Punishment, as Nietzsche reminds us, makes us who we are and constitutes us as particular kinds of subjects The subject constituted by punishment is watchful, on guard, fearful, even if never directly subject to the particular pains of state-imposed punishment. One of the primary achievements of punishment, to use Nietzsche's vivid phrase, "is to breed an animal with the right to make promises," that is, to induce in us a sense of responsibility, a desire and an ability to properly discharge our responsibilities. Dutiful individuals, guiltridden, morally burdened - these are the creatures that punishment demands, creatures worthy of being punished.
Punishment constitutes subjectivity through the complex juridical mechanisms that put it in motion, as well as the moral tenets and legal doctrines that legitimate it. Here too, we can see the centrality of responsibility. The state will only punish responsible agents,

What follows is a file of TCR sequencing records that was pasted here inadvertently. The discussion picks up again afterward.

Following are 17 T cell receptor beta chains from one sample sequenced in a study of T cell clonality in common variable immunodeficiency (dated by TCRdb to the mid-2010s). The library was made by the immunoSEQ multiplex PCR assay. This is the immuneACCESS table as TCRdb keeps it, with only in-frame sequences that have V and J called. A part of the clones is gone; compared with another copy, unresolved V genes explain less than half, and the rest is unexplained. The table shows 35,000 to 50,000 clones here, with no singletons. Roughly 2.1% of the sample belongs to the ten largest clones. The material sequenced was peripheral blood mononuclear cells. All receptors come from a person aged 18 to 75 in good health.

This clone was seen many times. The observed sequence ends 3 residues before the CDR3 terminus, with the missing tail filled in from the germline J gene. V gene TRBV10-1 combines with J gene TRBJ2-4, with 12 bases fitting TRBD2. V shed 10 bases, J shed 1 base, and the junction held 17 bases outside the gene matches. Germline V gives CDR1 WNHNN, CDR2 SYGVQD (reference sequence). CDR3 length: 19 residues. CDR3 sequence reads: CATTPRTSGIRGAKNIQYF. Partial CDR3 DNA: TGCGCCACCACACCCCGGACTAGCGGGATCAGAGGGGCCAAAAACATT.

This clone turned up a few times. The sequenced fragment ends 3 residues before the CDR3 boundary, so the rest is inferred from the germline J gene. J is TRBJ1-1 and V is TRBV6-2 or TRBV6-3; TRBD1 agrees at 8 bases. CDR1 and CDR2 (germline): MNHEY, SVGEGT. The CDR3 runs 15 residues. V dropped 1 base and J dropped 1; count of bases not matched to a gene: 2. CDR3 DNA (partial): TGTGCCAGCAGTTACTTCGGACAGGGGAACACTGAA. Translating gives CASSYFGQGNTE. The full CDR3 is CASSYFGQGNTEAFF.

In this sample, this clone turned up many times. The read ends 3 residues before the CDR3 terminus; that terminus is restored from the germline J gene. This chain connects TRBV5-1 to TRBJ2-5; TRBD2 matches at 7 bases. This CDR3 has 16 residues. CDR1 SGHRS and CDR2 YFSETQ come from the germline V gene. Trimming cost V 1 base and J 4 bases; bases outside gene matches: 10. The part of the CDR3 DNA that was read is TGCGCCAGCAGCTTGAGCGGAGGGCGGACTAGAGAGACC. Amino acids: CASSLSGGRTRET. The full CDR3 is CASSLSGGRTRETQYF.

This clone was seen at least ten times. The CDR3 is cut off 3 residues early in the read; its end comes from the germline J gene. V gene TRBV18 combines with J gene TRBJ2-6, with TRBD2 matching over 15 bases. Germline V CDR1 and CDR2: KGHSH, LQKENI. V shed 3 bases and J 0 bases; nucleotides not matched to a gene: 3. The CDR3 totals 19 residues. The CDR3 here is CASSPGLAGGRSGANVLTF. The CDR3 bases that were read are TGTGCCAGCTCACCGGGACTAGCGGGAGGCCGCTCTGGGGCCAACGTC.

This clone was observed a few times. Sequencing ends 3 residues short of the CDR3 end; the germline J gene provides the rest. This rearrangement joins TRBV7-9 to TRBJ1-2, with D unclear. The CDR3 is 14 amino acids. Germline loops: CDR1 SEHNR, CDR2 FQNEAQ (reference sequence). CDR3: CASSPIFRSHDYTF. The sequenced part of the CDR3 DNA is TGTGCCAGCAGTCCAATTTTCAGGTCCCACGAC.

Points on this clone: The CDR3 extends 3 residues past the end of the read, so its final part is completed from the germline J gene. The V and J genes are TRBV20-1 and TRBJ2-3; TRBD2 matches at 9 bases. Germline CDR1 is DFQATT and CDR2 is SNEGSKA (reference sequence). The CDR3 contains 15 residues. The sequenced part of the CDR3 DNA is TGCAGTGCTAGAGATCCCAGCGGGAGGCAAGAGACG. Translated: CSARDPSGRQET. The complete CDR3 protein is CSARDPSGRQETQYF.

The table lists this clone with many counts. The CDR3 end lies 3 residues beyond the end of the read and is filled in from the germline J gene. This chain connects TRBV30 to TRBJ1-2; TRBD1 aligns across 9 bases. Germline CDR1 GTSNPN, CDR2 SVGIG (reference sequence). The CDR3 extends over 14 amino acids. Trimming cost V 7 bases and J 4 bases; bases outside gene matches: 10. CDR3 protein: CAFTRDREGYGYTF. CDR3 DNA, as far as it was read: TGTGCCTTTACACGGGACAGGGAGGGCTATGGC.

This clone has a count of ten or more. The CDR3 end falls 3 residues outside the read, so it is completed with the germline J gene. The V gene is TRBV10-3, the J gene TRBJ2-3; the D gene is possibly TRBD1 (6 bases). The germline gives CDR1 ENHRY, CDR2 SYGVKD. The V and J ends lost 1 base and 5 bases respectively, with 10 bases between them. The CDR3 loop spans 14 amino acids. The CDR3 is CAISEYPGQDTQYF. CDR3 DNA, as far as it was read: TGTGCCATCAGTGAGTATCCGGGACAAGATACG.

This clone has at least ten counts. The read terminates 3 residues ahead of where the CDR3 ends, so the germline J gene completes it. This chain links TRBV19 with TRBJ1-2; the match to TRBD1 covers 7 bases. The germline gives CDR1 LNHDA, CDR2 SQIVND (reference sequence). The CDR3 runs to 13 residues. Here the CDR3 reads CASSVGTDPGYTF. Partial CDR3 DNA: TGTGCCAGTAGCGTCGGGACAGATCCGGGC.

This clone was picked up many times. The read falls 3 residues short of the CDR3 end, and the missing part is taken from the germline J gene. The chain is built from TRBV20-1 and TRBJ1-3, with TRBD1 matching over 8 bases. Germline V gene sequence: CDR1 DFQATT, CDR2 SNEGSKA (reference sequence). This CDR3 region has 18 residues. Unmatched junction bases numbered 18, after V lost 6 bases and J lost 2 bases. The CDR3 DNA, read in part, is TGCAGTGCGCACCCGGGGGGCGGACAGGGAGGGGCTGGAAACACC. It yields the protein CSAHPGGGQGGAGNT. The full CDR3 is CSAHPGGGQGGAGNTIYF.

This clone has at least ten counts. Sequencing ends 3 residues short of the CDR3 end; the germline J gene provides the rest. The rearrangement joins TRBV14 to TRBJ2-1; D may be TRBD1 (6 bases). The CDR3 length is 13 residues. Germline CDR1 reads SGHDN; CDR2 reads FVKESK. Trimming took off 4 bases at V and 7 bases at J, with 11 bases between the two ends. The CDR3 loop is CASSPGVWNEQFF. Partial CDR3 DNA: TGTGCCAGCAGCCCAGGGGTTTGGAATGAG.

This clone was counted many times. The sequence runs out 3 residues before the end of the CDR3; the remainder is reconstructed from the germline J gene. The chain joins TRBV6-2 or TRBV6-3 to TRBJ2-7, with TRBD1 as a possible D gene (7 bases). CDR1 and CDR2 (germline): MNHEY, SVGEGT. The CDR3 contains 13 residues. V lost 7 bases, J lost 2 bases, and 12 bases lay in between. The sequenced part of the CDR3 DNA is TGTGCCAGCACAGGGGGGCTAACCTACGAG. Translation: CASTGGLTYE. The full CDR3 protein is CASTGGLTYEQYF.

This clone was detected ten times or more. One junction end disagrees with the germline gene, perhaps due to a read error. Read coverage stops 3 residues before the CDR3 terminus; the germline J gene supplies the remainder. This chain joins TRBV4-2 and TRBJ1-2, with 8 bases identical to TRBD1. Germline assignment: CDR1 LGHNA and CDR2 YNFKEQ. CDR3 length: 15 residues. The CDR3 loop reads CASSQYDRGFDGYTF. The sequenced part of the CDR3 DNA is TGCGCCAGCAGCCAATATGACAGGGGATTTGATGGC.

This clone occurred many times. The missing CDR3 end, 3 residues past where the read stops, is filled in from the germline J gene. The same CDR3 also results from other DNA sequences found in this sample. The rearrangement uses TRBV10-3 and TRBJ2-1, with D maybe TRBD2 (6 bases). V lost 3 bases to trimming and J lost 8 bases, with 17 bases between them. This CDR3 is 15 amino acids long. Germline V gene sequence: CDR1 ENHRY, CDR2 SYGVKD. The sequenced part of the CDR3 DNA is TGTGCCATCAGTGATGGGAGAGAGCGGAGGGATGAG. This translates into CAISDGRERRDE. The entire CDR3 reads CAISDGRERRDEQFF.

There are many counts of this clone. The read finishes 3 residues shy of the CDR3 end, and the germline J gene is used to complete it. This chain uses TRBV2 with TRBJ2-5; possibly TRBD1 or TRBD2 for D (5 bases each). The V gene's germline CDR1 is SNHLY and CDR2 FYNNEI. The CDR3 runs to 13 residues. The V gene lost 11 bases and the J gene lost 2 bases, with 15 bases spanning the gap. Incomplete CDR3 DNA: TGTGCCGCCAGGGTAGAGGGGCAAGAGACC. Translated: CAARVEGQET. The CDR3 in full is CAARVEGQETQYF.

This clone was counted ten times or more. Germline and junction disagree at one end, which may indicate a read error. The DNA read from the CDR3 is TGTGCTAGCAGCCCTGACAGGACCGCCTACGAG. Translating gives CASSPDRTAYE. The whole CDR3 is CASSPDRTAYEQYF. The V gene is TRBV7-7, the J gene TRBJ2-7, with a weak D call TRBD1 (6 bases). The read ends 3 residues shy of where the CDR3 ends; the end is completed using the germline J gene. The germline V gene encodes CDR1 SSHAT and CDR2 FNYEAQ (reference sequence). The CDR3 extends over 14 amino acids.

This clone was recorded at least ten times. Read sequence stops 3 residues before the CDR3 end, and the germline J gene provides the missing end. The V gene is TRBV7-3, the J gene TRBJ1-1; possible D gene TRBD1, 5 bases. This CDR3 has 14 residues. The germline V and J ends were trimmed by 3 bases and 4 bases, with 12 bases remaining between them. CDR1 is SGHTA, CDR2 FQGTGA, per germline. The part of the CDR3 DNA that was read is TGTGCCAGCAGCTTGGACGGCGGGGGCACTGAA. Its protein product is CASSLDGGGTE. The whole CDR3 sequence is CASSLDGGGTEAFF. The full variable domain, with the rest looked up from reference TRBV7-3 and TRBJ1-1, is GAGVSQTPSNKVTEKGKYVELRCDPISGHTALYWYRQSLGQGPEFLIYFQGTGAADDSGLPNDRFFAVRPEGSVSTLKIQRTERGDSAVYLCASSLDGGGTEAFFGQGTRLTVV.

persons whose "deviant" acts can be said to be a product of consciousness and will, persons who "could have done otherwise." As Blackstone put it, "to constitute a crime against human laws, there must be, first, a vicious will, and, secondly, an unlawful act consequent upon such vicious will." Thus, the apparatus of punishment depends upon a modernist subject and a conception of the will that represses or forgets its "uncertain, divided, and opaque" character.
"The Cultural Life of Capital Punishment: Responsibility and Representation in Dead Man Walking and Last Dance,"
Yale Journal of Law & the Humanities:
1, Article 4.
Available at: http://digitalcommons.law.yale.edu/yjlh/vol11/iss1/4